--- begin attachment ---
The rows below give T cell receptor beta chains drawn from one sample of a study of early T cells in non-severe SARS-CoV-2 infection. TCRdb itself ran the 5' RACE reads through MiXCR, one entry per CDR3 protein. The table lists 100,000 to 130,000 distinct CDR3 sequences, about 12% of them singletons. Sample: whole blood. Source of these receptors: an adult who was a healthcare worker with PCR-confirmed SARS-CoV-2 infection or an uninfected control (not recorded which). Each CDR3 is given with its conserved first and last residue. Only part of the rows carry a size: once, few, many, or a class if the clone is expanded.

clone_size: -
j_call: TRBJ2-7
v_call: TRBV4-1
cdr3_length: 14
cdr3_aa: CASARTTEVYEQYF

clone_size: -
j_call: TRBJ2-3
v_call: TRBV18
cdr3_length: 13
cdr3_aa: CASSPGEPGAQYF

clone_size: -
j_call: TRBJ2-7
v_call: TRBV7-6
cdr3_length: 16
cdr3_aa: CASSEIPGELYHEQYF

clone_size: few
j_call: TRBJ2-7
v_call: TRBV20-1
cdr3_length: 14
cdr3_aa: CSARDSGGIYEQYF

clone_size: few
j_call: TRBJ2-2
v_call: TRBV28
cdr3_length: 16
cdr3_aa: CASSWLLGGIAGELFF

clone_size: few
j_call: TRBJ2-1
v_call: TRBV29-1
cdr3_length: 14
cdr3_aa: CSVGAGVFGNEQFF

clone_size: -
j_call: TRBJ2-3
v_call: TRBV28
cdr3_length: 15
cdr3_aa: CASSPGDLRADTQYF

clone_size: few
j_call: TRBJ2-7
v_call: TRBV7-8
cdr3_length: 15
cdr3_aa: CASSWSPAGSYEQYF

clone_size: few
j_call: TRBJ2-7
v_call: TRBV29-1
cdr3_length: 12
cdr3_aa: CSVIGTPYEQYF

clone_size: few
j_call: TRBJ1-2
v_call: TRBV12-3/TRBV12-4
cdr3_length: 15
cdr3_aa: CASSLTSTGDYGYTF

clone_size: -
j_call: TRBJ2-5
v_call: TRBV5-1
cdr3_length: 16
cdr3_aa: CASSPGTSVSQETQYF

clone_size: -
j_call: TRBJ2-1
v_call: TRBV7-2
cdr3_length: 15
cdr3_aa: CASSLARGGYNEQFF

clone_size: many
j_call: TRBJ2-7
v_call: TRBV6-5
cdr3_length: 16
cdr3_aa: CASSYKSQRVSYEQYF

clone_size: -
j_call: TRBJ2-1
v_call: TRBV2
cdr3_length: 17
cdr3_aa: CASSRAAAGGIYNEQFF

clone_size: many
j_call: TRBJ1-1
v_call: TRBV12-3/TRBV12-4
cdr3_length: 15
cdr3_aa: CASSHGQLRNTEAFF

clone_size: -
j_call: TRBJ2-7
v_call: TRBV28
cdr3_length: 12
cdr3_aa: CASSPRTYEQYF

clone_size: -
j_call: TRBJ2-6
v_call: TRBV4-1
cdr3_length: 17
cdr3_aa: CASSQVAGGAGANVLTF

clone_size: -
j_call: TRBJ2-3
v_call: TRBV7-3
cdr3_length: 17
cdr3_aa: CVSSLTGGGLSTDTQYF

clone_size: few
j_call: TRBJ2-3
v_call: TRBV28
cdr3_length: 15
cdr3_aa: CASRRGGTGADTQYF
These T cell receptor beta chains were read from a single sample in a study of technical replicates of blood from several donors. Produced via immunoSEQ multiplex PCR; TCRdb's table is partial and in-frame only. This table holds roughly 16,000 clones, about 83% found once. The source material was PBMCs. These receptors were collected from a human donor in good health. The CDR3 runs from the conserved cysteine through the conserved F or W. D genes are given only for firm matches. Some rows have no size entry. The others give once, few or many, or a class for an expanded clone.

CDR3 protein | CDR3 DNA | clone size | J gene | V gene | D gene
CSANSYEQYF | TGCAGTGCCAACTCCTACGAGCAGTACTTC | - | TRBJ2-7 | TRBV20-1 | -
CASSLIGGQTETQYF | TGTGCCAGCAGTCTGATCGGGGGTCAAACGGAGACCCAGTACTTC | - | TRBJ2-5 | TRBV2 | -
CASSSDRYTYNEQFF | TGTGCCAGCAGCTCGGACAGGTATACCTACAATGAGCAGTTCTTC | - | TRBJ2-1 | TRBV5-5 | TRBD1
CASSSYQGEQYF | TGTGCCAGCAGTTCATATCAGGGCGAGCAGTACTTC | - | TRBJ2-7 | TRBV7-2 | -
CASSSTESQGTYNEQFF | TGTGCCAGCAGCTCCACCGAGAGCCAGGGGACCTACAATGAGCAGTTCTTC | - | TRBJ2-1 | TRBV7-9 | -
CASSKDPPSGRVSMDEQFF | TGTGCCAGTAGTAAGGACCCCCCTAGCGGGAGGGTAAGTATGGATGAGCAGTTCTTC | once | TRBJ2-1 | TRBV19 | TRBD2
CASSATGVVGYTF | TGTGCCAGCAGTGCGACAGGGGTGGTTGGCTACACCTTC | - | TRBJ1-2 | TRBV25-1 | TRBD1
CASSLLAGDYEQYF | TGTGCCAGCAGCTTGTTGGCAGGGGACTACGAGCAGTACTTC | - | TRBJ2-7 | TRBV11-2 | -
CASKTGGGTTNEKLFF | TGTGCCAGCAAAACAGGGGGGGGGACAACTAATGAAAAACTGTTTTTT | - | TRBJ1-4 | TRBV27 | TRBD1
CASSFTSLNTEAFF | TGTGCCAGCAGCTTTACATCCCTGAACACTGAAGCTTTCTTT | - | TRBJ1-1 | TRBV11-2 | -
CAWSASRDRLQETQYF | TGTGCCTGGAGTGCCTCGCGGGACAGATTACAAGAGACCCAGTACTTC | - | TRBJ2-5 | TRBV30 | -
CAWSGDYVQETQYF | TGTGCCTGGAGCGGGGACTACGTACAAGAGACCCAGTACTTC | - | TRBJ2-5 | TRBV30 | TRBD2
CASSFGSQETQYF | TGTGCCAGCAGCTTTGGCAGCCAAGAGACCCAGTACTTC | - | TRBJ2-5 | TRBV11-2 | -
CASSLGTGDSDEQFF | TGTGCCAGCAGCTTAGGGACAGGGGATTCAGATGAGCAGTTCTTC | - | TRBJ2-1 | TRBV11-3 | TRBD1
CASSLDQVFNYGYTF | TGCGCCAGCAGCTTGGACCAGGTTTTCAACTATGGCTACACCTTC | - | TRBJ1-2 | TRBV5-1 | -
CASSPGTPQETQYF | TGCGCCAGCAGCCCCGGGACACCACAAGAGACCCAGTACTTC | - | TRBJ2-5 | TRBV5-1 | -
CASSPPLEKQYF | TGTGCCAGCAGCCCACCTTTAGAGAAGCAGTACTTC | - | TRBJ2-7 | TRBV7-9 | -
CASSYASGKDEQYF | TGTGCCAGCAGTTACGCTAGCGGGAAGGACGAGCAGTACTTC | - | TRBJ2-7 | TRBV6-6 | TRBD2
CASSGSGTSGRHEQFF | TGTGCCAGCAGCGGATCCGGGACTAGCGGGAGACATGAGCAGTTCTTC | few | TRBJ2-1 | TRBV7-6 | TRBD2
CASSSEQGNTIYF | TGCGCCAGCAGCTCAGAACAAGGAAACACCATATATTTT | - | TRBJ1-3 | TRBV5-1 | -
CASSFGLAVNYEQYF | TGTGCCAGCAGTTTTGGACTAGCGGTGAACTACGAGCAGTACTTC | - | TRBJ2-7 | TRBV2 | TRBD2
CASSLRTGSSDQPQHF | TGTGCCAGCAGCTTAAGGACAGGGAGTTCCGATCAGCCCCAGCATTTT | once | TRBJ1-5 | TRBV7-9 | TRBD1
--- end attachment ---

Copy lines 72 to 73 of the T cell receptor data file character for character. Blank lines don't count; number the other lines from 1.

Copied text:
clone_size: many
j_call: TRBJ1-1